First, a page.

Jason Roy couldn't believe his luck when a phone scammer rang him up and offered an "amazing investment opportunity" from a so-called binary options trading firm.
Roy is the senior investigator at the Manitoba Securities Commission (MSC) and happens to sit on a national working group on combating binary options investment fraud.
In the last two months, Manitobans have reportedly lost nearly $160,000 to fraudulent binary options firms, according to the MSC, which suspects losses may be higher due to unreported cases.
Roy's robocall came on April 11 from a man who said he was with a company called Central Option.
Roy didn't hesitate to begin a conversation with the self-described expert on binary options trading, pretending to be a potential high-value investor while using the opportunity to gather evidence.
"The voice on the phone said that I was talking to the No. 1 binary options firm in Canada, Central Option, and to press 1 if I wanted more details and wanted to make some money. So I pressed 1, grabbed a note pad and went from there," Roy said.
"I thought it would have been a good opportunity to hear the actual sales pitch that I'd been asking so many victims to tell me. That's the one thing that I do when I'm speaking to one of the victims is, you know, 'What were you told?' And, 'How did the pitch work?' And so it was interesting to get that pitch for myself."
"[He] started to pitch me on the exact sort of illegal investments I've been investigating for the past two years. It was a bit surreal." - Jason Roy
After confirming some details with an operator, Roy was told he would be connected to senior broker Sean Bessi.
"Bessi started to pitch me on the exact sort of illegal investments I've been investigating for the past two years. It was a bit surreal," Roy said, describing Bessi as the "closer."
"In a typical boiler room they usually will get you hooked and then transfer you over for someone to close the deal," he said, noting that Bessi went on to explain binary options, how they worked and how much money he could make.
Roy tried to string them along by asking as many questions as he could and gathering as much information as possible on how the scam is conducted. But keeping them busy also served another purpose, he said.
"The longer I can keep them on the phone … there's no other victims being created. If I'm tying up their time maybe I'm protecting a Manitoba investor," Roy said.
Bessi walked him through the company's website and Roy actually opened an account under an alias. The company gave him a $100 credit and helped him perform some trades to illustrate how the investments worked.
Bessi then asked Roy to open a real account and pressured him to fund the new account by providing his credit card number or wiring money to the company. He was given a bank account in the Republic of Georgia, which is located between Turkey and Russia.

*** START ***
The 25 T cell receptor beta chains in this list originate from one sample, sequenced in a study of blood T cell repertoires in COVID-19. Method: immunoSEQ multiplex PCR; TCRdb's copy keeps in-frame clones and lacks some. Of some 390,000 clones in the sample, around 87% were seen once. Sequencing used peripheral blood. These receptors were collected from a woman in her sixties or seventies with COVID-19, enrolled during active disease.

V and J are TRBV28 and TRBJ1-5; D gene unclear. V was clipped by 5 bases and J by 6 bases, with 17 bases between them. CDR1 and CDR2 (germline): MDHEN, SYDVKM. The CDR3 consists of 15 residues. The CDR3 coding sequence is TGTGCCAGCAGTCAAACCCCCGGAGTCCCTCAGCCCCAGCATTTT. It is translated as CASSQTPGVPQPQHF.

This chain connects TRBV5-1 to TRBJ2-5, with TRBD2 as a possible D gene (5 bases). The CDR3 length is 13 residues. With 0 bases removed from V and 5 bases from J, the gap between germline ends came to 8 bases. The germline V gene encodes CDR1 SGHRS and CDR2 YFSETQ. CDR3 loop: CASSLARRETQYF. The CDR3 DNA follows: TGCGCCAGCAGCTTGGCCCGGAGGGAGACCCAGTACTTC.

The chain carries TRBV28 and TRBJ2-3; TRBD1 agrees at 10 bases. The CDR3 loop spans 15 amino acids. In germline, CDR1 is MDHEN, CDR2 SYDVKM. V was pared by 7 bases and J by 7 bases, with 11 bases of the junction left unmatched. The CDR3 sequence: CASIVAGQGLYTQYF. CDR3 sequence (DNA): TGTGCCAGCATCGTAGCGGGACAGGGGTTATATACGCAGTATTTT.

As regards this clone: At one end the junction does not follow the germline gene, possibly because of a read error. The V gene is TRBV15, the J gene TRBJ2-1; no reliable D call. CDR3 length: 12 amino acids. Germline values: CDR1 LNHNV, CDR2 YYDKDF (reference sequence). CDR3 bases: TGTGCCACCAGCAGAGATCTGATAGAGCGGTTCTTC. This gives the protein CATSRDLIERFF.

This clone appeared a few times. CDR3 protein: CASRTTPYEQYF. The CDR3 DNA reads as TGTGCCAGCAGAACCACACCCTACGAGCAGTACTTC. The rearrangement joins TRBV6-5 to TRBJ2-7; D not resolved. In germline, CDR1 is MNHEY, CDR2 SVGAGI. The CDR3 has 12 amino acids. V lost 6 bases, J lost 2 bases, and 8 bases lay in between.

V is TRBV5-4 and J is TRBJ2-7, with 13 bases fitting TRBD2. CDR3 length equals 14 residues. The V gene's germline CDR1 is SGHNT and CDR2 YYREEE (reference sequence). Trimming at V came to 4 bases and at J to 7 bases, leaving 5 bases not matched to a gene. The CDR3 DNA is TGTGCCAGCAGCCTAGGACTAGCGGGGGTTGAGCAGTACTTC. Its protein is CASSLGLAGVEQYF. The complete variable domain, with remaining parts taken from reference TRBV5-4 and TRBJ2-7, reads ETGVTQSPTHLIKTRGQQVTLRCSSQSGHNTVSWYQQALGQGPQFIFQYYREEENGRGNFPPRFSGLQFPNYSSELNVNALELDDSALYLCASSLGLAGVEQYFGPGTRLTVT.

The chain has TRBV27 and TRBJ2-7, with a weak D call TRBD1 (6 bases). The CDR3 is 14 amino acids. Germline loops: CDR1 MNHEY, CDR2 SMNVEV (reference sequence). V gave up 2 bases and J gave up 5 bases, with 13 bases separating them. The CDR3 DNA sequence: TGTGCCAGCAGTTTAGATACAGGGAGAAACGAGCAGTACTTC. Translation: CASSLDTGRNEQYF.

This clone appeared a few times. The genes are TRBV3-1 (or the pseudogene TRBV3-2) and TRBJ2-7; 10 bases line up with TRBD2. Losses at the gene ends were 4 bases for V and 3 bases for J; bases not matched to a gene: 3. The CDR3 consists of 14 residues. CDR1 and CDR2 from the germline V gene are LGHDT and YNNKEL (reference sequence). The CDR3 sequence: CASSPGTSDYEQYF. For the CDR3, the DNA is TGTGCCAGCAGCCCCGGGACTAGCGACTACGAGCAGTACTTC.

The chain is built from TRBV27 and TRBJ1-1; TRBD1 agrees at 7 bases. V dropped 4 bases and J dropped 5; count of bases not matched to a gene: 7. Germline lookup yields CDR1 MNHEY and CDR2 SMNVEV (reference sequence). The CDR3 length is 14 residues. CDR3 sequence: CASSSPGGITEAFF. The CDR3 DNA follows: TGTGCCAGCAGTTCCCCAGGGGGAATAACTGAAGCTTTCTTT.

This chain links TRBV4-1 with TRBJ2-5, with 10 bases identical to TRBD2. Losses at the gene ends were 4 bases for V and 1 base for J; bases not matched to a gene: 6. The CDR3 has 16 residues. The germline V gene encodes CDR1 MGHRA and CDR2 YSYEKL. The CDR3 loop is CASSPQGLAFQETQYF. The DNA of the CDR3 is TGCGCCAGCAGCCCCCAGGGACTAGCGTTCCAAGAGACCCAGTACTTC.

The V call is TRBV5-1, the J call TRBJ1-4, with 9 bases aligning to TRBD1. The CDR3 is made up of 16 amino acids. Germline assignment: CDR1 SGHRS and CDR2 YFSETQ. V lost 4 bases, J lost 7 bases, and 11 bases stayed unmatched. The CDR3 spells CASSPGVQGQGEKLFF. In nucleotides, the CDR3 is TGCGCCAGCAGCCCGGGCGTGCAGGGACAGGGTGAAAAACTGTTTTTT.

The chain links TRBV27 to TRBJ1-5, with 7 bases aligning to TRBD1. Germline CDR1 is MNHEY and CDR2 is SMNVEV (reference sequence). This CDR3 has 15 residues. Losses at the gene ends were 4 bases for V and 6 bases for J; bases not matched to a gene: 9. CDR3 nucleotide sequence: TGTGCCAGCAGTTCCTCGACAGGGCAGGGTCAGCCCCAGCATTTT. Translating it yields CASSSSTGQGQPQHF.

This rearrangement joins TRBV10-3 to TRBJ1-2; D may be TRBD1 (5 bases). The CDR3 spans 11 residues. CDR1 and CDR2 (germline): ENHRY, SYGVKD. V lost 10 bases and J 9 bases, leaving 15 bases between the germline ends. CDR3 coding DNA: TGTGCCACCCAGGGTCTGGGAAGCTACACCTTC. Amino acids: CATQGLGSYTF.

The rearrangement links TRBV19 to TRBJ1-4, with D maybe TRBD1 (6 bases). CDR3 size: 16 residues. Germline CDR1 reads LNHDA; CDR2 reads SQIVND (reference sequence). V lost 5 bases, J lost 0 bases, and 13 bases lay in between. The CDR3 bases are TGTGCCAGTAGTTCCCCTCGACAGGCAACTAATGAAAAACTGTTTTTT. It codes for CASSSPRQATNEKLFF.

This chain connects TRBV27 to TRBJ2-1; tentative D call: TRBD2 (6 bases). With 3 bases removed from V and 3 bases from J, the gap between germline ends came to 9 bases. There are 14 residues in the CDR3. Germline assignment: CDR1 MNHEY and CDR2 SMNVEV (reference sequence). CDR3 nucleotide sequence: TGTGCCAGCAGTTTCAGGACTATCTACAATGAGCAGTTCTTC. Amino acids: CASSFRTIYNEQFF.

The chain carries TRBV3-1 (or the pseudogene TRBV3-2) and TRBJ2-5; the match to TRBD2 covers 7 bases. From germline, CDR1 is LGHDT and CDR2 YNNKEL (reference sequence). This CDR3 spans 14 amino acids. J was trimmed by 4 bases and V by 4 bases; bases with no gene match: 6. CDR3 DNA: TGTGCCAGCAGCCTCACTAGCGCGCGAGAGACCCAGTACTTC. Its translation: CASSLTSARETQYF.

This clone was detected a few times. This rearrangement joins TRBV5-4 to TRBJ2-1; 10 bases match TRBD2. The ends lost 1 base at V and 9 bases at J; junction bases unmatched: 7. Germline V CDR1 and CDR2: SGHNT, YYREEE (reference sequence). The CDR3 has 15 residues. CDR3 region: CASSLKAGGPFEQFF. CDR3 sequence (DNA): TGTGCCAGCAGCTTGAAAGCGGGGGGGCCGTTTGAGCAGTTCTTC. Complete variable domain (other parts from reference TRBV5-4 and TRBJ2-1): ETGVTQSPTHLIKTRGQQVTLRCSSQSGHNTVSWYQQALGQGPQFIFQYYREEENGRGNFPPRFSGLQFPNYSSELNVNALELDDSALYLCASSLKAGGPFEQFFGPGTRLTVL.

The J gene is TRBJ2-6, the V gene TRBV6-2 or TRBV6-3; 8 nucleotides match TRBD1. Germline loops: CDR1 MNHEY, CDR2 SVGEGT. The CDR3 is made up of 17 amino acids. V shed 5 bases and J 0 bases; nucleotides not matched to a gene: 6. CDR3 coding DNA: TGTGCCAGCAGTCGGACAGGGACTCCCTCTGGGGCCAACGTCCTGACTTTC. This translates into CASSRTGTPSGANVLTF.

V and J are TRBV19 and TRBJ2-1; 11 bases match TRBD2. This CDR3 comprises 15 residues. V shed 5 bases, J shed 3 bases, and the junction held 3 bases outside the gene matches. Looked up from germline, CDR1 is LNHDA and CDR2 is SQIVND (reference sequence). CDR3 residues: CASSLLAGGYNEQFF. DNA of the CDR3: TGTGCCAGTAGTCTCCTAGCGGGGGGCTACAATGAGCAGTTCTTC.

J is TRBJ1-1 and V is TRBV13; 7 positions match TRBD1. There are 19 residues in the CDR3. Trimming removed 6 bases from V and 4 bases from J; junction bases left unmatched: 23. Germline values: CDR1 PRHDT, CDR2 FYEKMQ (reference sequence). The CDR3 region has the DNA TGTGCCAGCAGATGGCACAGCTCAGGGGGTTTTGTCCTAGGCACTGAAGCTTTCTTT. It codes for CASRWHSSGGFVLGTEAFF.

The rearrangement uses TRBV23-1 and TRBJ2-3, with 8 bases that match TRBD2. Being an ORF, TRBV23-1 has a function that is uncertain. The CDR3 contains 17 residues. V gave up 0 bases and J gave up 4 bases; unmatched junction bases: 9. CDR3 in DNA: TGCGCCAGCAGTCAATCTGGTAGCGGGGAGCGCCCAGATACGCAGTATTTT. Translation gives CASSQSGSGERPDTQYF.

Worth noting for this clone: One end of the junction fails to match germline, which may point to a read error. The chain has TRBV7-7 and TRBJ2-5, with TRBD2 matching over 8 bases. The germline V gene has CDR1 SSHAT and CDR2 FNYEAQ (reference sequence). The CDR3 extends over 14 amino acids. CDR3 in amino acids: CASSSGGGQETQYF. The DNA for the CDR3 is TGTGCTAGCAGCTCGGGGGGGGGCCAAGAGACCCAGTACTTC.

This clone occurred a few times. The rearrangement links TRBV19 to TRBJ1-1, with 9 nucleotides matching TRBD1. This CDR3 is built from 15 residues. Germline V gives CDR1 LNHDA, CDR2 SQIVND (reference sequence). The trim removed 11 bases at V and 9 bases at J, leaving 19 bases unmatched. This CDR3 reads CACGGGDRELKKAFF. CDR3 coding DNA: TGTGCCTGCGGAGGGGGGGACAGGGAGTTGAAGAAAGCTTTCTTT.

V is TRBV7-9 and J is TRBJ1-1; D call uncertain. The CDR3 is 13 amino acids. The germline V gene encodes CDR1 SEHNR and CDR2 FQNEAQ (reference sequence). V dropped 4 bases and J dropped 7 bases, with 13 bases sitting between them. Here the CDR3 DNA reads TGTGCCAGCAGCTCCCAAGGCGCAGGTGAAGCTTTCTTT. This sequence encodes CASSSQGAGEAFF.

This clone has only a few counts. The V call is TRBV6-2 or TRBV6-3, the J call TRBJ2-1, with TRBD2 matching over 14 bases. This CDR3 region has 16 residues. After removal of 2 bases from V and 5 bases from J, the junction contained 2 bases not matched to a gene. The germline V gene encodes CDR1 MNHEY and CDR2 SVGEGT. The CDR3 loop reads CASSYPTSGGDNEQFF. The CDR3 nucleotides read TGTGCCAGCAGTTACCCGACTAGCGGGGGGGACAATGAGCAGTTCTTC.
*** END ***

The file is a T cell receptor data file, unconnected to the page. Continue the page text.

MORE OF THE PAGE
That's when Roy said he'd have to think about it and would get back to them in a day or two.
Got phone number shut down
Although the sales pitch can sound convincing, there are obvious red flags. Roy said one of the people he spoke to told him the company was in Toronto, but when Roy said, "Oh, you're in Ontario," the man said "No, Toronto."
A few days later, Roy tried to set up a meeting at the company's alleged office in Toronto. He asked for everything from a street to a floor number then contacted the Ontario Securities Commission to confirm the company didn't exist in the building.
"The longer I can keep them on the phone … there's no other victims being created. If I'm tying up their time maybe I'm protecting a Manitoba investor." - Jason Roy
He checked into the phone number, which was Canadian, but it turned out to be a VOIP (Voice Over Internet Protocol) number only registered in Canada. A VOIP, in more common terms, is a phone service over the internet rather than through a telecom company.
"We tracked that phone number through a number of different layers from Toronto to Pennsylvania, to Colorado to Latvia and it was eventually sold to somebody in Israel," Roy said.
He then contacted the web phone company and got the number shut down.
"You never know who you're talking to and, you know, with the internet and with the lengths that some of these individuals will go to, you can't trust these people on the phone that are making these pitches," Roy said.
"The best way to combat this sort of thing is to make sure who you're dealing with is registered [as a company in Canada]."
There's currently no binary options firms registered anywhere in Canada and security commissions have been putting out alert after alert in Manitoba and across the country in an attempt to raise that awareness to combat the fraud, he said.
"[But] there's literally hundreds of these firms, new ones popping up every day," Roy said. "It's a bit like Whack-A-Mole."
According to MSC, binary options are a sort of "wager" where investors bet on the performance of an underlying asset, often a currency, stock index, or share, usually in a short period of time — sometimes minutes or even seconds. The investor receives a predetermined payout or loses his wager. It's an all-or-nothing proposition.
In some instances, no actual trading takes place — the sales pitch is just a channel to steal money. Any request to send money offshore to an unregistered firm is a red flag for investment fraud, the MSC says.
The MSC advises all investors:
- Never send money to anyone you only know from an unsolicited phone call or email.
- Never give out sensitive personal information online or over the phone.
- Research an investment before making a commitment.
- Make sure the firm and individual you are dealing with are registered in Manitoba by checking their registration status here.
Investors who believe they've been approached by an unregistered individual or firm are encouraged to contact MSC immediately at 1-855-FRAUD-MB to file a complaint or speak with an investigator.